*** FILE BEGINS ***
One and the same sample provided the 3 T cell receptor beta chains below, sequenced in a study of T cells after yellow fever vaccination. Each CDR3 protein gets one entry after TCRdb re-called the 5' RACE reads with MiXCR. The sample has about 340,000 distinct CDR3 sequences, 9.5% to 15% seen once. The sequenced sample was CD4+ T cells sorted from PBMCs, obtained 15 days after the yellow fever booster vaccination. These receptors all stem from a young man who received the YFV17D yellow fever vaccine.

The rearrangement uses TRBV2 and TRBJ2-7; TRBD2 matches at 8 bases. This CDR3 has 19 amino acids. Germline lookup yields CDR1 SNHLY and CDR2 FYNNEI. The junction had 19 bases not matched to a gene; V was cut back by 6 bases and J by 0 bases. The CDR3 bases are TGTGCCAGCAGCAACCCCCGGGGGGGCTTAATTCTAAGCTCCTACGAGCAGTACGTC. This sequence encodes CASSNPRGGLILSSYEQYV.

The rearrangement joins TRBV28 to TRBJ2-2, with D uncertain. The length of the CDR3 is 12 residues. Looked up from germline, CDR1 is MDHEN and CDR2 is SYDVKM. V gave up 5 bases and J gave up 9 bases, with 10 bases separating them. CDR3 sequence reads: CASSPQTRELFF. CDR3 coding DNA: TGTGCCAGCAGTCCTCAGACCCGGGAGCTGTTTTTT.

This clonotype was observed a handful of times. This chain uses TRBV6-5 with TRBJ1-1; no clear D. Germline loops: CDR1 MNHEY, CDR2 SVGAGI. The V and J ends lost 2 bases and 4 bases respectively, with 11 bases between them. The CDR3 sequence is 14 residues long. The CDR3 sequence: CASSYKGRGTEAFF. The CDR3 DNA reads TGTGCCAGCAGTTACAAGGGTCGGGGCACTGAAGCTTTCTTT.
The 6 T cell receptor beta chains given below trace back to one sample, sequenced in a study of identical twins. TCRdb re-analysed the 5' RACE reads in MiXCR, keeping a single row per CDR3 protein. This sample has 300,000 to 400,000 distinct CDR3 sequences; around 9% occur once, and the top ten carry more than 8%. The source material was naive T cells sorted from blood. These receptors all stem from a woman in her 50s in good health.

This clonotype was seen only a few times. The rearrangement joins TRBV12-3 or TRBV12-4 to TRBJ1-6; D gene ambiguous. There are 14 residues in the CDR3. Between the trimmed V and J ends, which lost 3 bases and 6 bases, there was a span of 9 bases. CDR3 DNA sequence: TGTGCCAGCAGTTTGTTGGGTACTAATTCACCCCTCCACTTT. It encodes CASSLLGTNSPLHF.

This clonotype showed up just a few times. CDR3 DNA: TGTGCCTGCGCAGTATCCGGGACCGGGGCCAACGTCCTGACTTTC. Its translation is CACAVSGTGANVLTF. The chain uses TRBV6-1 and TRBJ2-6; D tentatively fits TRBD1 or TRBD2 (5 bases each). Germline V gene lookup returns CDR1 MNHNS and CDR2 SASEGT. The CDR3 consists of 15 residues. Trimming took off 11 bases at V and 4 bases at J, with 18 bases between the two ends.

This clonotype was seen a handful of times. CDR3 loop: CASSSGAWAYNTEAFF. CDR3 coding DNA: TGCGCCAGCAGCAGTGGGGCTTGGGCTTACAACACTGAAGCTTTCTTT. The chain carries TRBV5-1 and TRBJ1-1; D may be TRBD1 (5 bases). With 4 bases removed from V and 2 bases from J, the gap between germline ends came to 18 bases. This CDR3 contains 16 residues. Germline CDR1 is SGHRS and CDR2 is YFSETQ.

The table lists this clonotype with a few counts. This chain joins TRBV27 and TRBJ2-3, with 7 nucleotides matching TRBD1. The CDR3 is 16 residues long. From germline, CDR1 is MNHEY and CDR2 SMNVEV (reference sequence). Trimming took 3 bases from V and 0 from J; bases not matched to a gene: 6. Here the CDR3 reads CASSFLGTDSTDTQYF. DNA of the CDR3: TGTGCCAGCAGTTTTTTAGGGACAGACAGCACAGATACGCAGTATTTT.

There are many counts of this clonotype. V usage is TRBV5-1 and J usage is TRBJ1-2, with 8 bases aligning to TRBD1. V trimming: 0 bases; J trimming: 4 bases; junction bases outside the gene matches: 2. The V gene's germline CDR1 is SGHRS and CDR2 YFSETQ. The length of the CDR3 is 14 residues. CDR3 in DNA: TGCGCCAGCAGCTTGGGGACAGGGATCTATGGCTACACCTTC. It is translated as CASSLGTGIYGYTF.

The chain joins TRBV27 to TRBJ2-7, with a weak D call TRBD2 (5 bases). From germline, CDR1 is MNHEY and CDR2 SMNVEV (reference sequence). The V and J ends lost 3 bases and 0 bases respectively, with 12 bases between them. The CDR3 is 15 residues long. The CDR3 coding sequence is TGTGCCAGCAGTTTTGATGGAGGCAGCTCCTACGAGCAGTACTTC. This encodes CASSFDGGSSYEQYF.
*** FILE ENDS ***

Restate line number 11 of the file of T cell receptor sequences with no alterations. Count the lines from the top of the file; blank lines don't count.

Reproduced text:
The chain joins TRBV27 to TRBJ2-7, with a weak D call TRBD2 (5 bases). From germline, CDR1 is MNHEY and CDR2 SMNVEV (reference sequence). The V and J ends lost 3 bases and 0 bases respectively, with 12 bases between them. The CDR3 is 15 residues long. The CDR3 coding sequence is TGTGCCAGCAGTTTTGATGGAGGCAGCTCCTACGAGCAGTACTTC. This encodes CASSFDGGSSYEQYF.